10 More Women in Security You May Not Know But Should
Dark Reading, Kelly Sheridan, July 31, 2018
Threat Researcher, LookingGlass Cyber Solutions
Marcelle Lee is a threat researcher with LookingGlass Cyber Solutions (LGC), an adjunct professor in digital forensics and network security, and a provider of security consulting and training services through her own company, Fractal Security Group. Before joining the LGC team, she worked as a Malware: Software that is intended to damage or disable computers and computer systems. analyst for the Department of Defense, and prior to that was full-time staff in the cybersecurity program at her local community college in Arnold, Md.
In her current role as a threat researcher, Lee responds to customer queries about technical topics and works on projects to grow the collection posture and knowledge base of her team. She’s also digging into some research on cryptojacking miners and observing related mining activity, in addition to researching, analyzing, and cataloging malware for incorporation in ScoutPrime. Lee writes technical reports for customer distribution and blogs for the LGC website, and says she’s especially fond of tracking down and analyzing Phishing: The fraudulent practice of sending emails purporting to be from reputable companies in order to induce individuals to reveal personal information, such as passwords and credit card numbers. campaigns.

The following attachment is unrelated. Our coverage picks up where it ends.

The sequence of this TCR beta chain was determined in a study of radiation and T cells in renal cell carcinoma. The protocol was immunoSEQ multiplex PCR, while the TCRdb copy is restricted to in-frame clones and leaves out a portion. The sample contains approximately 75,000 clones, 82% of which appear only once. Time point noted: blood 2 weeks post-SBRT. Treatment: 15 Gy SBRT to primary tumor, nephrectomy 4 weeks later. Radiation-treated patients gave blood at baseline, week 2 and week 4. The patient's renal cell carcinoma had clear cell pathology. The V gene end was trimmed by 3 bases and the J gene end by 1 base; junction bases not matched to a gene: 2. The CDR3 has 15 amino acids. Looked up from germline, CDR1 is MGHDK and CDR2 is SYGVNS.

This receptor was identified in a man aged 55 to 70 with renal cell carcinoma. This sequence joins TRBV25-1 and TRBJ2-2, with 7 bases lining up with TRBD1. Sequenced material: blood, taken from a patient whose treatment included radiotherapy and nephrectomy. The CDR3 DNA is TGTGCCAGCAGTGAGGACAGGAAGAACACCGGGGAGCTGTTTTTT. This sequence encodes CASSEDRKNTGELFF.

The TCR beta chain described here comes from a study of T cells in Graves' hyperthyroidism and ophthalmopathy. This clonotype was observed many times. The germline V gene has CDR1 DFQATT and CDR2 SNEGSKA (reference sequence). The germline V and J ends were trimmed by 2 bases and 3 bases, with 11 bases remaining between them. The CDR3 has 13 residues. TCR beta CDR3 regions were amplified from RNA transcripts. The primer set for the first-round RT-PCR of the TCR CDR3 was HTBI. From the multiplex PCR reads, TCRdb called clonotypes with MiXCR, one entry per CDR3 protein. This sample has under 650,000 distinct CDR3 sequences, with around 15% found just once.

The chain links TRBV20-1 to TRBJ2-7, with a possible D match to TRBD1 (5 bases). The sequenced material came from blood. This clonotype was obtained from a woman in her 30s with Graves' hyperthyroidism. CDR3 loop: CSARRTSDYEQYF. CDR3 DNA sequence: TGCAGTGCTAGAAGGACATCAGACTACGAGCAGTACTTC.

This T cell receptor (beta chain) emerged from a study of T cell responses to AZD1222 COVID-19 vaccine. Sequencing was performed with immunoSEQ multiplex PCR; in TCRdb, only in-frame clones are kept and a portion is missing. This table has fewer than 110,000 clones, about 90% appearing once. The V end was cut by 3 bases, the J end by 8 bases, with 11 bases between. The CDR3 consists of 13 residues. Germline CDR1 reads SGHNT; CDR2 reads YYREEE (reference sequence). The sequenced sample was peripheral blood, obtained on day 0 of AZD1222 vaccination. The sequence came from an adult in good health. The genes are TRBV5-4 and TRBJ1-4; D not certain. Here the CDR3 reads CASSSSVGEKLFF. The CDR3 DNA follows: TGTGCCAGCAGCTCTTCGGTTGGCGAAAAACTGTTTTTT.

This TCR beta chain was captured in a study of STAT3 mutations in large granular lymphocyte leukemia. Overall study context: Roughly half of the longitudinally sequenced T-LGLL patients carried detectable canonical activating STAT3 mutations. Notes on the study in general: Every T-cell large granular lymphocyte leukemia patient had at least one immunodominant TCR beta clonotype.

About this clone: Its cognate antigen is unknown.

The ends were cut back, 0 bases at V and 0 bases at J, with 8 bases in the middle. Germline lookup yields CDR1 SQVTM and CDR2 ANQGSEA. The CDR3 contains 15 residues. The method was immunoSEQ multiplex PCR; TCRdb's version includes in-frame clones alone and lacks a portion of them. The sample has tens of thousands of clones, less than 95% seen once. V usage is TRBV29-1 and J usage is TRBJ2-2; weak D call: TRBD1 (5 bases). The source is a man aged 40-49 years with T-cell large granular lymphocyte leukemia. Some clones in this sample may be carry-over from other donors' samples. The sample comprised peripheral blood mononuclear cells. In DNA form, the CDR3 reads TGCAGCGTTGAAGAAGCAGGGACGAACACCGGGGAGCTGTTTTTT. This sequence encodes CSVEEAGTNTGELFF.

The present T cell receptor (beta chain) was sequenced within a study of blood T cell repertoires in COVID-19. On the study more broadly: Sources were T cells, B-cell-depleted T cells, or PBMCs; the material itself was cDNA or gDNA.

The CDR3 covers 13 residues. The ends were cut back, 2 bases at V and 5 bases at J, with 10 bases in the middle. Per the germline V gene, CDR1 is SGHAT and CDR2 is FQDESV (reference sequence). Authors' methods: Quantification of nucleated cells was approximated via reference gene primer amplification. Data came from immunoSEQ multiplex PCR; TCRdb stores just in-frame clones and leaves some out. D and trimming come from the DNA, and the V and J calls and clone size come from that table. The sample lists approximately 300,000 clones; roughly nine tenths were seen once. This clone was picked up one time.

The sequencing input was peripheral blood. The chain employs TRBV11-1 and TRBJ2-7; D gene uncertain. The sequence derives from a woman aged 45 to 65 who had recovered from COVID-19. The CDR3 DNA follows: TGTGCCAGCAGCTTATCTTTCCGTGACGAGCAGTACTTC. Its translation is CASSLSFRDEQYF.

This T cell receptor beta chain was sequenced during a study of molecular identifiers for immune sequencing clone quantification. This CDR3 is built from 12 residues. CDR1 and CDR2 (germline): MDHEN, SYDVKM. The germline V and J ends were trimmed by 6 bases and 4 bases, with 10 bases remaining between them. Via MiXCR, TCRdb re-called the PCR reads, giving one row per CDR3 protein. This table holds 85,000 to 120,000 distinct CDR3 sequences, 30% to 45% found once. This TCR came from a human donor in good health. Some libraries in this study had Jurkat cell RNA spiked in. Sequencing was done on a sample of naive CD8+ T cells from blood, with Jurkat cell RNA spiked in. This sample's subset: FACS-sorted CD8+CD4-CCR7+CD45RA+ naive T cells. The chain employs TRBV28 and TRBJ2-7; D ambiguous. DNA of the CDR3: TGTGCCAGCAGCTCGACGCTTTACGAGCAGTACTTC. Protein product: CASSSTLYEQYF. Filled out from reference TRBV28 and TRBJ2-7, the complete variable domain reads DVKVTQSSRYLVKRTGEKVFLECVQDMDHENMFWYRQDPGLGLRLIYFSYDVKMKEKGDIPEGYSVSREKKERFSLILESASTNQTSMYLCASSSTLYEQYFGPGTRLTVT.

“What I’ve learned in my security career is that you never stop learning,” Lee says. “With regard to goals, I want to become more proficient in both YARA and Python and would like to attempt the OSCP certification in 2019.”
Lee also plans to continue her volunteer outreach efforts and become more involved in diversity-related organizations. She intends to continue sharing her expertise at industry conferences; this year, you can see her upcoming talks at DEF CON 26 and HackerHalted. In doing this, she hopes to inspire more women to consider careers in the security field.
“I plan to continue submitting to conferences, as I think the best way I can help get more women into the field is by being a role model and mentor. Speaking at conferences affords me the opportunity to demonstrate that women in tech do indeed exist and can even look like ‘normal’ middle-aged moms – which I am, except for maybe the normal part,” she jokes.